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When laws meant to help babies might actually hurt them

A law was recently signed in the state of Tennessee that will allow pregnant women to be arrested and prosecuted if the babies they deliver are found to be harmed by any illegal narcotics mom took during her pregnancy. This law is the first of its kind to allow substance abuse to be grounds for child abuse charges in this fashion.

While I think we can all agree that in a perfect world, no pregnant woman should be using illegal narcotics, my gut tells me this law is not going to help their babies. In fact, it may lead to more harm.

Here’s how I see the situation playing out: Miss X is abusing heroin and realizes she is now pregnant. She wants to establish care with an OB/GYN, but she has heard about this law where she can be arrested if her baby is drug tested after she delivers and has any signs of withdrawal. Fearing this, she never sees a doctor and has no prenatal screening or counseling. She continues to use heroin. Had she seen a doctor, she could have been referred to a narcotic cessation and maintenance program. She goes on to deliver (at home) a preterm baby at 30 weeks, who suffers many complications. Miss X then leaves the state because of legal concerns, gives her baby up for adoption, and is pregnant again within the year because she didn’t have access to good healthcare or birth control.

Bad situation, right?

I think we need to carefully think this one out, and further consideration will show us this law isn’t going to solve the root of the problem: getting drug users the treatment they need. Pregnancy is a time in a woman’s life where she is much more likely to be healthy—especially because an unborn baby is a great motivator! For example, we know that almost 50 percent of women who smoke will quit once they find out they are pregnant.

The same goes for women abusing drugs. For many, a pregnancy is the final wake-up call to get clean and get into treatment. In fact, some programs that are very hard to get into will expedite treatment for pregnant women, and this may be the first time that a woman may have the chance to get true rehab treatment and counseling.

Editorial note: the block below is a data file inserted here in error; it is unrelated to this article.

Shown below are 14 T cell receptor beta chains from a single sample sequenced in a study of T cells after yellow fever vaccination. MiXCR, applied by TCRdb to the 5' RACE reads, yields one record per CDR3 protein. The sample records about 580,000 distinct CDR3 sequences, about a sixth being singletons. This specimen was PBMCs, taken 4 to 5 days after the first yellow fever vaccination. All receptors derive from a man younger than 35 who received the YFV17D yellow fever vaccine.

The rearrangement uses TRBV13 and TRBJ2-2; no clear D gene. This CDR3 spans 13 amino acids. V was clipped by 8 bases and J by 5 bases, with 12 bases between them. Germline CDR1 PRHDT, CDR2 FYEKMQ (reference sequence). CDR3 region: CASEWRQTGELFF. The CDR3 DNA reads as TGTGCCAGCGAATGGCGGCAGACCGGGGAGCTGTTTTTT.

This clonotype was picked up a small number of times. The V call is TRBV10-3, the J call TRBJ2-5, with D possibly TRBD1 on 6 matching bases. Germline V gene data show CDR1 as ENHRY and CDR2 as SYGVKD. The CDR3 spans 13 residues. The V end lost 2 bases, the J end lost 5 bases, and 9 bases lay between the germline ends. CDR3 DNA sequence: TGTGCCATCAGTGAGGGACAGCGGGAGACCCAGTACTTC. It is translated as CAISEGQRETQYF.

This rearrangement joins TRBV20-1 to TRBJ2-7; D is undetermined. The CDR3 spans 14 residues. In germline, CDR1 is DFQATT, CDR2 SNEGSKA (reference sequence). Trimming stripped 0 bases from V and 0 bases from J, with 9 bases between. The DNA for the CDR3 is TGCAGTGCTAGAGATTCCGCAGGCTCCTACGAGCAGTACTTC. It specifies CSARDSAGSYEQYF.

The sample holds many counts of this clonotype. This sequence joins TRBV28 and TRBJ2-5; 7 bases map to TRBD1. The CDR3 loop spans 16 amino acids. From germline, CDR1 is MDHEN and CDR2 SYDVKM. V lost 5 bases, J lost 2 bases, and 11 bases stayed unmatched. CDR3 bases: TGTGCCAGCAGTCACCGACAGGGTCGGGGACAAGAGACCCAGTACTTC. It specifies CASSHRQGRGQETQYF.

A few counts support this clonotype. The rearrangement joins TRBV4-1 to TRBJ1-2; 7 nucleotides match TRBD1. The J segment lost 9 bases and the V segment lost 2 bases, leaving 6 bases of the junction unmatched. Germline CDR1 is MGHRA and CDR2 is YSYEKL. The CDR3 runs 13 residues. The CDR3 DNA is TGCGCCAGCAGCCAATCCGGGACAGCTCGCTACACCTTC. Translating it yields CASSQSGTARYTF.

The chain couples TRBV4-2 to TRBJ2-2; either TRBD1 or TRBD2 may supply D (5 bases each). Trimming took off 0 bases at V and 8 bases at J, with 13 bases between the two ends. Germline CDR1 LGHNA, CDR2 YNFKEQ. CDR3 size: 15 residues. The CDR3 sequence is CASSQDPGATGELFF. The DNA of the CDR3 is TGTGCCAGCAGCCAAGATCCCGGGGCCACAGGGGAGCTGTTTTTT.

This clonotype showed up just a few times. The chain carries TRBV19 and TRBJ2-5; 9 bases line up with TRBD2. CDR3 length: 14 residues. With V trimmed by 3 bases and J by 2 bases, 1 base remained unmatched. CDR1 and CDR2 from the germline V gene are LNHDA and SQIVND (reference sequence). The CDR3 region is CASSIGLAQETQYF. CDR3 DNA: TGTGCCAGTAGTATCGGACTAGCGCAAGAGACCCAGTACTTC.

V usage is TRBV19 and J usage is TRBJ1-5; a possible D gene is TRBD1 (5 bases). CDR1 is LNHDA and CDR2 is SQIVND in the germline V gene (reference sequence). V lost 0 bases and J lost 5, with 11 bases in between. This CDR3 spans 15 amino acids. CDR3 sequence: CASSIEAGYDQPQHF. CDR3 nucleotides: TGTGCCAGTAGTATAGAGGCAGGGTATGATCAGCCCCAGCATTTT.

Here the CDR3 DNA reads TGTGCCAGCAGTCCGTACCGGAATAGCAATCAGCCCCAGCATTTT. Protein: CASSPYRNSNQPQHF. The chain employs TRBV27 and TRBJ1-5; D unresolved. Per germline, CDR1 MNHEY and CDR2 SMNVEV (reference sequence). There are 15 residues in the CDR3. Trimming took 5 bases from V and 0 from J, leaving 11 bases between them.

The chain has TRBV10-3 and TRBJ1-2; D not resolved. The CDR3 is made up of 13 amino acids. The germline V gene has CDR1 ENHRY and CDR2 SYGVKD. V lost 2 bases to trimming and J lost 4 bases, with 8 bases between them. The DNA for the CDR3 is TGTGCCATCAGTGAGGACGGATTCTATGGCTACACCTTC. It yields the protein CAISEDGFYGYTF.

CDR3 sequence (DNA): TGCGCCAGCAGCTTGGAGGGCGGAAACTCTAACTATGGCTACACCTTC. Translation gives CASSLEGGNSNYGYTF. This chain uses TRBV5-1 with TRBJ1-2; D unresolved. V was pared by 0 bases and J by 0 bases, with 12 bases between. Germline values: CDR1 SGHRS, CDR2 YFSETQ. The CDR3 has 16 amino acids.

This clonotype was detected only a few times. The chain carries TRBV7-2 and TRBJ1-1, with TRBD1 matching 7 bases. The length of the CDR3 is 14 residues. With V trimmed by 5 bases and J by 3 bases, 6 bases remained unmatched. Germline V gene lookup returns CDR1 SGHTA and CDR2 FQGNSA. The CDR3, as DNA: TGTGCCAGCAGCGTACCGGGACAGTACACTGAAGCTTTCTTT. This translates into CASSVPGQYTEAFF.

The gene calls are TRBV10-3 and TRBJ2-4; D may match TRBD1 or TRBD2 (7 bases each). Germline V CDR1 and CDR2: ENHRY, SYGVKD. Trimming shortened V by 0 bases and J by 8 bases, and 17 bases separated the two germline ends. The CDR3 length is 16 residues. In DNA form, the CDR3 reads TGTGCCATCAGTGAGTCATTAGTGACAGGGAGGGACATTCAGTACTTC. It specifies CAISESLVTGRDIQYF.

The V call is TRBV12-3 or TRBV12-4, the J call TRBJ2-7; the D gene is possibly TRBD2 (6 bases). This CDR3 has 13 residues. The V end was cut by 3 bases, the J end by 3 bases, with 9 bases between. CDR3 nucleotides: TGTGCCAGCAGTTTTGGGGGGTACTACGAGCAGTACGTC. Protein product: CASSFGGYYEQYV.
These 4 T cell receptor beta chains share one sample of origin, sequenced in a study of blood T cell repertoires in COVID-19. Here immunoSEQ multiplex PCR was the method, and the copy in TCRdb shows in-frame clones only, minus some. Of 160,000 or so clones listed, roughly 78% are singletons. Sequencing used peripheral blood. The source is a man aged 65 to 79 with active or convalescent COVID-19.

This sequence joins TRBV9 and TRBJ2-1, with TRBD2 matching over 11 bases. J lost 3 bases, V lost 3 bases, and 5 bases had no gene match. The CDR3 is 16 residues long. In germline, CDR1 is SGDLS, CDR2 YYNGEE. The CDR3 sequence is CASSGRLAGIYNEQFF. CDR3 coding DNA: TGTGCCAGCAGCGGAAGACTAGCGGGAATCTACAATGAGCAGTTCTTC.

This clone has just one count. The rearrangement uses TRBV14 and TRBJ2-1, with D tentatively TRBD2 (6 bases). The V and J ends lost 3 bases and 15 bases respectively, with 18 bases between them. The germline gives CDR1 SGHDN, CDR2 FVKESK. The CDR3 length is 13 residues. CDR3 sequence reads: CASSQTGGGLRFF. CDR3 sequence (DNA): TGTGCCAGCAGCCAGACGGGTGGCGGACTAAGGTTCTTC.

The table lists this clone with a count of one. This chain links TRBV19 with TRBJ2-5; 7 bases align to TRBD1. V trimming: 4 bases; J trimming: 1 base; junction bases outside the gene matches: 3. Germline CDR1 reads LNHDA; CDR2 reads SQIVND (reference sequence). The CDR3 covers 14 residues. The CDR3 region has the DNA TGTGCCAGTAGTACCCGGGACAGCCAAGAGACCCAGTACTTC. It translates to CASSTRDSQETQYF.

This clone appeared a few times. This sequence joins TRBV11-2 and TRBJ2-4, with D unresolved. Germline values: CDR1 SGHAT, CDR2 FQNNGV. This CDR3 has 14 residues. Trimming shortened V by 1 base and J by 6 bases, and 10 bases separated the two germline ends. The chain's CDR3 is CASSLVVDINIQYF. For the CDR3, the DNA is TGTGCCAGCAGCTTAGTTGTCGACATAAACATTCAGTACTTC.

Therefore, criminalizing these women who desperately need this help—and their babies who need it even more—doesn’t make sense to me.

And where do we stop? Will we arrest pregnant smokers next? What about women who miss prenatal appointments? And those who don’t exercise? Sounds crazy, but it’s a slippery slope.

At the end of the day, we all want healthy moms and healthy babies. This law doesn’t address that, and only puts up more barriers to good prenatal care. Of course babies born to drug-abusing moms need extra attention: possibly being placed in alternative custody, involvement in appropriate follow-up, and good medical care.

But automatically putting a mother behind bars because she used an illicit drug at some point in her pregnancy and separating a mom from her baby based on a broad law without considering individual circumstances is not a sophisticated response. There are a lot of Miss X’s out there, and they need help.

 

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About Dr. Jennifer Lincoln, Bundoo OB/GYN

Dr. Jennifer Lincoln is a generalist obstetrician/gynecologist and attending physician at a tertiary-care hospital in northeastern Pennsylvania. She spends the majority of her time on labor and delivery, but manages to fit in some outpatient clinic and operating time.

Comments

  1. Very eye-opening post.

    Reply
  2. At first when I read this I thought the law sounded okay until I read the scenario. This could end very badly for both mommy and baby if the mom doesn’t get the medical care needed because she is too afraid to get arrested. Does this law state how long the mom will be in jail for? This may sound cruel but if the mom is only in jail for the remainder of her pregnancy I think this may be effective because it will force the mother to get clean and get the prenatal care she needs. I would like to think that if somebody is using and gets pregnant this would be the wake up call that will stop them from using but unfortunately, I think that a lot of women out there just don’t care and will continue to use regardless.

    Reply
    1. I agree it’s the individual scenarios that I’ve seen that have made me think deeper about this. Not sure how it will play out regarding sentence length. I think the key is to keep in mind that jails are not treatment facilities, and many people who go in using come out using, especially because when they come out they have lost their jobs, have no support, and have no way to get a job if they have a record – truly it keeps the cycle going! Real drug/alcohol rehab is needed, and they work!, but they are rare because they cost more to run, sadly…

      Reply

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